UK ukulele confusion: national passing off rights
A recent UK court decision demonstrates the potential vulnerability of Community Trade Marks (CTMs) having a low degree of distinctive character, the challenge of proving acquired distinctiveness across a sufficient part of the European Union (EU), and the utility of including a claim for passing off in infringement proceedings.
The Ukulele Orchestra of Great Britain (UOGB), known in the UK and Germany for their somewhat eccentric concert performances involving distinctive evening dress, joke-telling and arrangements of well-known rock songs and film themes played on their ukuleles, had a challenging time in their attempt to stop a rival group performing under a similar name, The United Kingdom Ukulele Orchestra (UKUO).
The UOGB brought its claim before the Intellectual Property Enterprise Court (IPEC), the UK's increasingly popular streamlined forum for intellectual property disputes valued up to £500,000 (but with the power to order the full range of injunctive remedies). The UOGB claimed infringement of their CTM for THE UKELELE ORCHESTRA OF GREAT BRITAIN, registered for various concert-related services in class 41 and CDs, DVD, and video/audio tapes in class 9, as well as passing off.
The UKUO denied passing off or trade mark infringement and counterclaimed for invalidity of the CTM, on the principal basis that it is descriptive of the relevant goods/services. The UOGB sought to defend the validity of its CTM by showing that the mark had acquired distinctiveness as a result of the use they had made of it over the years.
The validity issue turned on the quality and extent of the UOGB's evidence of acquired distinctiveness, which they needed to establish across the relevant part of the EU. In the case of a word mark in the English language, that meant producing evidence from all countries in which the descriptive meaning of the mark would be readily understood by the public, ie, the English-speaking countries of the EU and all other EU countries where basic English could be understood.
Accordingly, evidence of acquired distinctiveness was required in 12 EU countries: UK, Ireland, Malta, Germany, the Netherlands, Denmark, Sweden, Finland, Cyprus, Austria, Luxembourg and Belgium.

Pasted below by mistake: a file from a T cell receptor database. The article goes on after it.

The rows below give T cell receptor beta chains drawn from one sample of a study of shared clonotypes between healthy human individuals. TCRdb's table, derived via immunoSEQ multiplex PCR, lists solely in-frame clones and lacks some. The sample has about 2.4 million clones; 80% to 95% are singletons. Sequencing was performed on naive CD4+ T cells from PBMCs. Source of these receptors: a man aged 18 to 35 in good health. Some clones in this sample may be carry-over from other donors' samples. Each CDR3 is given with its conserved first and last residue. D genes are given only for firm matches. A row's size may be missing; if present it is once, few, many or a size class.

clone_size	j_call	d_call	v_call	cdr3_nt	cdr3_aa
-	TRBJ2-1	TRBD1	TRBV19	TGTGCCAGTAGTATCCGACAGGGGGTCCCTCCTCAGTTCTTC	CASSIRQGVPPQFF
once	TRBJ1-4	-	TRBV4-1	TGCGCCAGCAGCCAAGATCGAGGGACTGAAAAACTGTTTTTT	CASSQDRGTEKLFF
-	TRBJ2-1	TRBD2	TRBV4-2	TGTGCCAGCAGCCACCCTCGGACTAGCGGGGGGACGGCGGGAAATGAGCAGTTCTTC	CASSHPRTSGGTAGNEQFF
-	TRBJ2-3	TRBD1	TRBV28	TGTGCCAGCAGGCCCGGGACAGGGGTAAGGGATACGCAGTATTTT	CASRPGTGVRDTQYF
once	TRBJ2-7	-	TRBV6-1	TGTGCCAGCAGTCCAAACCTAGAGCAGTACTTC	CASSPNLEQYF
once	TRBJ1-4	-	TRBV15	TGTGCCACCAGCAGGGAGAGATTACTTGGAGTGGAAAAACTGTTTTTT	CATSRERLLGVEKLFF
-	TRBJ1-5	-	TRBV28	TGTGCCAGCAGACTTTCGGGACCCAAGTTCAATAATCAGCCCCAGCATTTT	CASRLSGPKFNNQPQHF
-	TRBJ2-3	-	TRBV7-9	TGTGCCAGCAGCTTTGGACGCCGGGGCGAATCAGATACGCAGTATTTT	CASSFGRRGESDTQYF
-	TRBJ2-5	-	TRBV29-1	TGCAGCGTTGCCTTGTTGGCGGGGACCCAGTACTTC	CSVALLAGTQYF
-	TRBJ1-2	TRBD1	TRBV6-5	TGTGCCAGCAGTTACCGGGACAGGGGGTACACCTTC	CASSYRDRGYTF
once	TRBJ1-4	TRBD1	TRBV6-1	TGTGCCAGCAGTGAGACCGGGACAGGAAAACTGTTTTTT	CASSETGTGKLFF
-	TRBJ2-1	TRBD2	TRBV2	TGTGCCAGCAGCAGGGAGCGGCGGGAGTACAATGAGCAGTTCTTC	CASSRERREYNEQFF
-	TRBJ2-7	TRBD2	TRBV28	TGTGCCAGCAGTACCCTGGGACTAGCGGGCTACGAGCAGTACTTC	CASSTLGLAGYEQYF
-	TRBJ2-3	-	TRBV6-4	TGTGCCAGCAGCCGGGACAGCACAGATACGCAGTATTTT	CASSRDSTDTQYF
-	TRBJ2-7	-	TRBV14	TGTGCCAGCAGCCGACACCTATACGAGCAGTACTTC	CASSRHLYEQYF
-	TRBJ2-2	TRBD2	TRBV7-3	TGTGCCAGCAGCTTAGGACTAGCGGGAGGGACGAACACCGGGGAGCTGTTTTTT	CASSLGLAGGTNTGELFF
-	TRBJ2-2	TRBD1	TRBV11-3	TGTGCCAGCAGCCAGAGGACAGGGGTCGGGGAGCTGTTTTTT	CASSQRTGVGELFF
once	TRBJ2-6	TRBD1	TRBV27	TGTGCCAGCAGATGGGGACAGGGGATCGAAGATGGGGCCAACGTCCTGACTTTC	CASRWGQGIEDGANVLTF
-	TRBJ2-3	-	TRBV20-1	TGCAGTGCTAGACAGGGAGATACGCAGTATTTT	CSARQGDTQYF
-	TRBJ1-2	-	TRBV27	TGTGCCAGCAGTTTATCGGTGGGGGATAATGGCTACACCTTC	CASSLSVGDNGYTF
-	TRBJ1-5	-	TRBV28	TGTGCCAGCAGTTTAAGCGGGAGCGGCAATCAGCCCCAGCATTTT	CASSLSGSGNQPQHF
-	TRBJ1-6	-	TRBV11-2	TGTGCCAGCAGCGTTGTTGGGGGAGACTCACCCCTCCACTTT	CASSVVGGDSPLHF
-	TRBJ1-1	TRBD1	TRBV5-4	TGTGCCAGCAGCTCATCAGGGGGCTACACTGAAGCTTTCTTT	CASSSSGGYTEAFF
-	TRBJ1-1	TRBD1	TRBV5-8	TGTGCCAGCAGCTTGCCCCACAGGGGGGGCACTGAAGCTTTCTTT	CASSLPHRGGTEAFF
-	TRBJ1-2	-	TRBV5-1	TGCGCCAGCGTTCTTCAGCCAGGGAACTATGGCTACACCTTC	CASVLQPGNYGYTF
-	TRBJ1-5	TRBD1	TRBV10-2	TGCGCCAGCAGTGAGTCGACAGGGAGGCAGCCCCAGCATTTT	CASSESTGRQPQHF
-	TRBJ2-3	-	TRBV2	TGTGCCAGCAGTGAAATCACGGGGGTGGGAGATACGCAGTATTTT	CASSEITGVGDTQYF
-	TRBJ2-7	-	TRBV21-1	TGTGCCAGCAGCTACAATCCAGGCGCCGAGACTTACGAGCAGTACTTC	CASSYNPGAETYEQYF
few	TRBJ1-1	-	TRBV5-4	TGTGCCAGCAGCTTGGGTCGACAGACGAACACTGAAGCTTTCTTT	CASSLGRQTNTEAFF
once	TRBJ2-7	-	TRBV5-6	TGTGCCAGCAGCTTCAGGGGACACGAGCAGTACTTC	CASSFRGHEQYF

Since the UOGB was only able to show acquired distinctiveness through its use of the mark in the UK and Germany, the CTM was found to be invalid.
The court went on to consider the UOGB's evidence of confusion, which had occurred in a number of countries including the UK, and held that its passing off claim should succeed. The court also commented that, had the CTM been validly registered, it would have been infringed, since the defendants' adoption of their name was in circumstances where they knew or ought to have known they risked objection from UOGB, and was not in accordance with honest commercial practices.
This case highlights the onerous requirement of proving acquired distinctiveness of a CTM which is an English language word mark. It also shows some of the risks when attempting to enforce a CTM of inherently low distinctiveness – in this instance, resulting in loss of the mark. Whilst the passing off claim succeeded, we are left with the feeling that the UOGB ended up with less than they might have expected. Had they relied on a national trade mark registration, for which the required evidence of acquired distinctiveness would have been correspondingly narrower, life would have also been easier.
Be aware of the risks when seeking to enforce CTMs of low distinctiveness.
Do not under-estimate the burden of proving acquired distinctiveness of an English language word mark CTM.
Do include a claim for passing off if possible.
A national trade mark may be simpler to enforce and defend against attack than a CTM.
Case details at a glance
Jurisdiction: United Kingdom
Decision level: The High Court of Justice Chancery Division IP Enterprise Court
Parties: The Ukulele Orchestra of Great Britain v Erwin Clausen, Yellow Promotion GmbH & Co KG t/a The United Kingdom Ukulele Orchestra
Citation:  EWHC 1772 (IPEC)
Date: 02 July 2015